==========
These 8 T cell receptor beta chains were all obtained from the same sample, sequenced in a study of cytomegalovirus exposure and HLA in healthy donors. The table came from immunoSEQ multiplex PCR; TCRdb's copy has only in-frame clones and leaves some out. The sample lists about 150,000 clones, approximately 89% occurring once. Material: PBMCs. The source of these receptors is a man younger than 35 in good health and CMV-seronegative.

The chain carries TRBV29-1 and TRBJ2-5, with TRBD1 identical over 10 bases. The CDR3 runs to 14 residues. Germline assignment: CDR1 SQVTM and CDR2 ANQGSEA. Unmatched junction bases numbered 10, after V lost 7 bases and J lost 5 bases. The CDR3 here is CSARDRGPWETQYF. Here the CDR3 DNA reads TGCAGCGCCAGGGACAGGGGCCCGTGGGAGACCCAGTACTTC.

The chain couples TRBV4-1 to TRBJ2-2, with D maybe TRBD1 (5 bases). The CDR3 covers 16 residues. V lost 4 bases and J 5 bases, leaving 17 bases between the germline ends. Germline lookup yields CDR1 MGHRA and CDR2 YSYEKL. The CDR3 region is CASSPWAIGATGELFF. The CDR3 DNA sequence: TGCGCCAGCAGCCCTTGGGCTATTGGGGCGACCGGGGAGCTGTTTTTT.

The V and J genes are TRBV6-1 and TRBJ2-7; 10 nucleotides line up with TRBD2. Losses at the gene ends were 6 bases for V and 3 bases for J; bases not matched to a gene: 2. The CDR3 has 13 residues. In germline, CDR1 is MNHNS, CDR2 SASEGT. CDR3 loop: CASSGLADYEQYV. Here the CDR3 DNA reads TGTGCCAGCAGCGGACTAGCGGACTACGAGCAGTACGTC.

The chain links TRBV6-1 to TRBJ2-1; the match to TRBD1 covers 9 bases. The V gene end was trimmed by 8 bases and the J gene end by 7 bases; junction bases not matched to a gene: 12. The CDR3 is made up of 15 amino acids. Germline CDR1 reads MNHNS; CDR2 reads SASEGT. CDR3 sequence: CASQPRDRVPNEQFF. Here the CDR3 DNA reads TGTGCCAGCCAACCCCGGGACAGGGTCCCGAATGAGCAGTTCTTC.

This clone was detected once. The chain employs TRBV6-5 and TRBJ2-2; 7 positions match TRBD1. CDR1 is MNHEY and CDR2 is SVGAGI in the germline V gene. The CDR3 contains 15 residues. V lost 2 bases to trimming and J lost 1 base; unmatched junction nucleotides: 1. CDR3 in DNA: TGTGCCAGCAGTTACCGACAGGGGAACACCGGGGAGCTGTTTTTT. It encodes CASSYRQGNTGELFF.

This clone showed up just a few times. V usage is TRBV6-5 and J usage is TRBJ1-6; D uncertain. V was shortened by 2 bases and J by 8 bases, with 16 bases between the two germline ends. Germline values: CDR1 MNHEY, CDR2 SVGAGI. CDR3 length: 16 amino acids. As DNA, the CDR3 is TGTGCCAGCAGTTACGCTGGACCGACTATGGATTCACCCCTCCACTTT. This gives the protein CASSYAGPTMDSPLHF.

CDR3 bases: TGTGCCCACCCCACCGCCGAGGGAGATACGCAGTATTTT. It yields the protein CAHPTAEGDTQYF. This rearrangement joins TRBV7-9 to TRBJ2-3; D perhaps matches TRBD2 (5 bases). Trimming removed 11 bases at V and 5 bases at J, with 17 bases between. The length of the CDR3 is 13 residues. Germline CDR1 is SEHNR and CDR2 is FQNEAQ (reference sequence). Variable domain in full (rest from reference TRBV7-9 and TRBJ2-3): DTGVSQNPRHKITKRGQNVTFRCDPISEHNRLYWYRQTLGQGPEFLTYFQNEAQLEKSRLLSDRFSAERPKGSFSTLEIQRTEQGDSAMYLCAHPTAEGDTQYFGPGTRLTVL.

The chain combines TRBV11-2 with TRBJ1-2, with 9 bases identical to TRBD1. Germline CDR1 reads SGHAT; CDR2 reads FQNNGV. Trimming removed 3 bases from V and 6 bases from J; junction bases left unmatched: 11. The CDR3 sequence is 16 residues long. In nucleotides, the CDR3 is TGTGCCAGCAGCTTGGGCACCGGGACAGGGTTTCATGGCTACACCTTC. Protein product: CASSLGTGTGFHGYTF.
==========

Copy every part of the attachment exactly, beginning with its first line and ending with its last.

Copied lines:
These 8 T cell receptor beta chains were all obtained from the same sample, sequenced in a study of cytomegalovirus exposure and HLA in healthy donors. The table came from immunoSEQ multiplex PCR; TCRdb's copy has only in-frame clones and leaves some out. The sample lists about 150,000 clones, approximately 89% occurring once. Material: PBMCs. The source of these receptors is a man younger than 35 in good health and CMV-seronegative.

The chain carries TRBV29-1 and TRBJ2-5, with TRBD1 identical over 10 bases. The CDR3 runs to 14 residues. Germline assignment: CDR1 SQVTM and CDR2 ANQGSEA. Unmatched junction bases numbered 10, after V lost 7 bases and J lost 5 bases. The CDR3 here is CSARDRGPWETQYF. Here the CDR3 DNA reads TGCAGCGCCAGGGACAGGGGCCCGTGGGAGACCCAGTACTTC.

The chain couples TRBV4-1 to TRBJ2-2, with D maybe TRBD1 (5 bases). The CDR3 covers 16 residues. V lost 4 bases and J 5 bases, leaving 17 bases between the germline ends. Germline lookup yields CDR1 MGHRA and CDR2 YSYEKL. The CDR3 region is CASSPWAIGATGELFF. The CDR3 DNA sequence: TGCGCCAGCAGCCCTTGGGCTATTGGGGCGACCGGGGAGCTGTTTTTT.

The V and J genes are TRBV6-1 and TRBJ2-7; 10 nucleotides line up with TRBD2. Losses at the gene ends were 6 bases for V and 3 bases for J; bases not matched to a gene: 2. The CDR3 has 13 residues. In germline, CDR1 is MNHNS, CDR2 SASEGT. CDR3 loop: CASSGLADYEQYV. Here the CDR3 DNA reads TGTGCCAGCAGCGGACTAGCGGACTACGAGCAGTACGTC.

The chain links TRBV6-1 to TRBJ2-1; the match to TRBD1 covers 9 bases. The V gene end was trimmed by 8 bases and the J gene end by 7 bases; junction bases not matched to a gene: 12. The CDR3 is made up of 15 amino acids. Germline CDR1 reads MNHNS; CDR2 reads SASEGT. CDR3 sequence: CASQPRDRVPNEQFF. Here the CDR3 DNA reads TGTGCCAGCCAACCCCGGGACAGGGTCCCGAATGAGCAGTTCTTC.

This clone was detected once. The chain employs TRBV6-5 and TRBJ2-2; 7 positions match TRBD1. CDR1 is MNHEY and CDR2 is SVGAGI in the germline V gene. The CDR3 contains 15 residues. V lost 2 bases to trimming and J lost 1 base; unmatched junction nucleotides: 1. CDR3 in DNA: TGTGCCAGCAGTTACCGACAGGGGAACACCGGGGAGCTGTTTTTT. It encodes CASSYRQGNTGELFF.

This clone showed up just a few times. V usage is TRBV6-5 and J usage is TRBJ1-6; D uncertain. V was shortened by 2 bases and J by 8 bases, with 16 bases between the two germline ends. Germline values: CDR1 MNHEY, CDR2 SVGAGI. CDR3 length: 16 amino acids. As DNA, the CDR3 is TGTGCCAGCAGTTACGCTGGACCGACTATGGATTCACCCCTCCACTTT. This gives the protein CASSYAGPTMDSPLHF.

CDR3 bases: TGTGCCCACCCCACCGCCGAGGGAGATACGCAGTATTTT. It yields the protein CAHPTAEGDTQYF. This rearrangement joins TRBV7-9 to TRBJ2-3; D perhaps matches TRBD2 (5 bases). Trimming removed 11 bases at V and 5 bases at J, with 17 bases between. The length of the CDR3 is 13 residues. Germline CDR1 is SEHNR and CDR2 is FQNEAQ (reference sequence). Variable domain in full (rest from reference TRBV7-9 and TRBJ2-3): DTGVSQNPRHKITKRGQNVTFRCDPISEHNRLYWYRQTLGQGPEFLTYFQNEAQLEKSRLLSDRFSAERPKGSFSTLEIQRTEQGDSAMYLCAHPTAEGDTQYFGPGTRLTVL.

The chain combines TRBV11-2 with TRBJ1-2, with 9 bases identical to TRBD1. Germline CDR1 reads SGHAT; CDR2 reads FQNNGV. Trimming removed 3 bases from V and 6 bases from J; junction bases left unmatched: 11. The CDR3 sequence is 16 residues long. In nucleotides, the CDR3 is TGTGCCAGCAGCTTGGGCACCGGGACAGGGTTTCATGGCTACACCTTC. Protein product: CASSLGTGTGFHGYTF.